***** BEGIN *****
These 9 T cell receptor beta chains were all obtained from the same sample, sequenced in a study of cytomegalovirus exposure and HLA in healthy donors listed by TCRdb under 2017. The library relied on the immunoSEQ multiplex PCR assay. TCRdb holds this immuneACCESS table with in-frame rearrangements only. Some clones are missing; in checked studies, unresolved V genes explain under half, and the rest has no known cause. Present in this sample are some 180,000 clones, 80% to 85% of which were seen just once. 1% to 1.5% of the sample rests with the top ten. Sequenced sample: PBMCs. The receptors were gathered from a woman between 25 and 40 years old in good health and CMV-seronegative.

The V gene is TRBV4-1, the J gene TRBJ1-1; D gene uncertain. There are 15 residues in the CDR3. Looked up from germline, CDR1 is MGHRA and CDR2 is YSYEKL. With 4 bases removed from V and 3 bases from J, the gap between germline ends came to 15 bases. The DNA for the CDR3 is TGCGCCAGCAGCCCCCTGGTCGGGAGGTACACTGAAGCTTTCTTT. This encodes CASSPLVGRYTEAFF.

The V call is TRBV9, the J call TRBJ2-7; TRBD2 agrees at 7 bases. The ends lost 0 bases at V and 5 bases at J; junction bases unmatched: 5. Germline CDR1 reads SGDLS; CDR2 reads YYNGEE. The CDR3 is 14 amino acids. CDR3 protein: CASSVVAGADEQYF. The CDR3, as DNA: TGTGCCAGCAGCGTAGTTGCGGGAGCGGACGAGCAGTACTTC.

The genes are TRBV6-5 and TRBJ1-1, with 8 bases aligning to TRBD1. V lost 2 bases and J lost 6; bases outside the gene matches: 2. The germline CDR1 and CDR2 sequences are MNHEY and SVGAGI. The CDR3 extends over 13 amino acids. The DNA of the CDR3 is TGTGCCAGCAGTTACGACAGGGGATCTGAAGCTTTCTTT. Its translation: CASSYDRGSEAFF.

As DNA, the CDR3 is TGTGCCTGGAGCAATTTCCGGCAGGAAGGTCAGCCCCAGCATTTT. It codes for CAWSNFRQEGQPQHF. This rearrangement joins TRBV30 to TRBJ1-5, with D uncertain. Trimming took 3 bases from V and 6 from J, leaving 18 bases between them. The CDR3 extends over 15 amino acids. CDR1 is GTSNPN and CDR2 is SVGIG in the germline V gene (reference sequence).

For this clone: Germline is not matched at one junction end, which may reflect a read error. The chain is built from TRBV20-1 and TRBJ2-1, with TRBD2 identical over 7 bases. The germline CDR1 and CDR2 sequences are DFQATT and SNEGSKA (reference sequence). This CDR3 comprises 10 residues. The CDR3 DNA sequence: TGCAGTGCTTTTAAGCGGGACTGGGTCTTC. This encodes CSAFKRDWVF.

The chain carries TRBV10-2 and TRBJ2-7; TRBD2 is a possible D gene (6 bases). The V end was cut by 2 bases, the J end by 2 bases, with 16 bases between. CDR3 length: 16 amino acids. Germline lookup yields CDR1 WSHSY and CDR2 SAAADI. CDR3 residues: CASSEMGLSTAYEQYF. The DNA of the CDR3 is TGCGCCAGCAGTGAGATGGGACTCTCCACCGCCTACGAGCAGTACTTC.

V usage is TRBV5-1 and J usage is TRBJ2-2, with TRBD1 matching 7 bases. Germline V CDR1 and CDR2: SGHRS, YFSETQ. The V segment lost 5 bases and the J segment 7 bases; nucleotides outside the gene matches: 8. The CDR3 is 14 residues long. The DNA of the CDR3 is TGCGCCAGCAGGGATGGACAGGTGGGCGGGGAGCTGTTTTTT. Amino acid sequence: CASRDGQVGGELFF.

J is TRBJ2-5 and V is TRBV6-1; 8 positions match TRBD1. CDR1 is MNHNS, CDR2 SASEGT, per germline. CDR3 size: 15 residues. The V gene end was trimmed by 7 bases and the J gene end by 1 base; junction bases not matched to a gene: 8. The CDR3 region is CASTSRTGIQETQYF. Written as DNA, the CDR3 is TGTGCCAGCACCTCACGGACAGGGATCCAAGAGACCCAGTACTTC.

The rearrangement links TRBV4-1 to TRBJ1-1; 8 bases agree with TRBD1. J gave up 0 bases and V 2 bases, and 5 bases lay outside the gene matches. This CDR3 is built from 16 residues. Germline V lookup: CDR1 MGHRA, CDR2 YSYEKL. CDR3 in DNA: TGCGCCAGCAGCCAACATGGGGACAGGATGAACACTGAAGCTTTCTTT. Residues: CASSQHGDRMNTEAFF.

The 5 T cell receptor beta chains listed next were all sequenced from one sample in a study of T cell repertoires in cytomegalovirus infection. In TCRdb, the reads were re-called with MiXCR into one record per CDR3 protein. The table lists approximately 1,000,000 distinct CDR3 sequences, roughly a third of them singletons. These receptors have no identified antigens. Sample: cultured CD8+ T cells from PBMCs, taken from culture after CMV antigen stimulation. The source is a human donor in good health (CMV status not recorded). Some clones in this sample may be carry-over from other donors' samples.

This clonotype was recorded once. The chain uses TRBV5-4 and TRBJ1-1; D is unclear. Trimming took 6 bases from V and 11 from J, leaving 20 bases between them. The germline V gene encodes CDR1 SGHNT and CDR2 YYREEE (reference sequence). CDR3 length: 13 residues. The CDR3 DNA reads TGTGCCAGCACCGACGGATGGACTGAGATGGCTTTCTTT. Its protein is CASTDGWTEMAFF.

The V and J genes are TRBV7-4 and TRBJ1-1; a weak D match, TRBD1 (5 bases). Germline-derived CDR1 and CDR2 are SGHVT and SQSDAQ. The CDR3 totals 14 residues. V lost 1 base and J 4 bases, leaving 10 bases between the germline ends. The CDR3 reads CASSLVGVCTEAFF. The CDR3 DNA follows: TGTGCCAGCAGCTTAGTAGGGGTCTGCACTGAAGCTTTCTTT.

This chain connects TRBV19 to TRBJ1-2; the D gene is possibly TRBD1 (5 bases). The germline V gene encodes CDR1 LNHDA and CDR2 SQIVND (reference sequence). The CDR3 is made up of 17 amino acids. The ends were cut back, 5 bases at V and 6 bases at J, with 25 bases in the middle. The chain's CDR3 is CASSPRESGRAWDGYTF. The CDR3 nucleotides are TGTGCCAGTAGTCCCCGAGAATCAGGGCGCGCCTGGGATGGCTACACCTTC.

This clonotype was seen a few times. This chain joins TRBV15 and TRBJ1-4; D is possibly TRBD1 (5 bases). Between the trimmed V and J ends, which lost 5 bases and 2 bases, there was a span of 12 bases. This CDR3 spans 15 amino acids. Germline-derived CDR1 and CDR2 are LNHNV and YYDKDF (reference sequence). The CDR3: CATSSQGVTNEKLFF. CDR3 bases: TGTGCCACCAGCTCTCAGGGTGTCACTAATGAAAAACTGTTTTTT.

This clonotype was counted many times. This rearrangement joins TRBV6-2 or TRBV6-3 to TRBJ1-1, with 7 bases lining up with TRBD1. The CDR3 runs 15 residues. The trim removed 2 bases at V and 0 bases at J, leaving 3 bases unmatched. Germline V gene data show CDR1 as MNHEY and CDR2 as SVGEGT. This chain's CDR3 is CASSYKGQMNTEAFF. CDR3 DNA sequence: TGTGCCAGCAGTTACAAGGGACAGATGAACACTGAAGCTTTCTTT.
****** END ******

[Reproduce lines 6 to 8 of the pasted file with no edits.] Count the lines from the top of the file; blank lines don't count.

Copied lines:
For this clone: Germline is not matched at one junction end, which may reflect a read error. The chain is built from TRBV20-1 and TRBJ2-1, with TRBD2 identical over 7 bases. The germline CDR1 and CDR2 sequences are DFQATT and SNEGSKA (reference sequence). This CDR3 comprises 10 residues. The CDR3 DNA sequence: TGCAGTGCTTTTAAGCGGGACTGGGTCTTC. This encodes CSAFKRDWVF.

The chain carries TRBV10-2 and TRBJ2-7; TRBD2 is a possible D gene (6 bases). The V end was cut by 2 bases, the J end by 2 bases, with 16 bases between. CDR3 length: 16 amino acids. Germline lookup yields CDR1 WSHSY and CDR2 SAAADI. CDR3 residues: CASSEMGLSTAYEQYF. The DNA of the CDR3 is TGCGCCAGCAGTGAGATGGGACTCTCCACCGCCTACGAGCAGTACTTC.

V usage is TRBV5-1 and J usage is TRBJ2-2, with TRBD1 matching 7 bases. Germline V CDR1 and CDR2: SGHRS, YFSETQ. The V segment lost 5 bases and the J segment 7 bases; nucleotides outside the gene matches: 8. The CDR3 is 14 residues long. The DNA of the CDR3 is TGCGCCAGCAGGGATGGACAGGTGGGCGGGGAGCTGTTTTTT. Amino acid sequence: CASRDGQVGGELFF.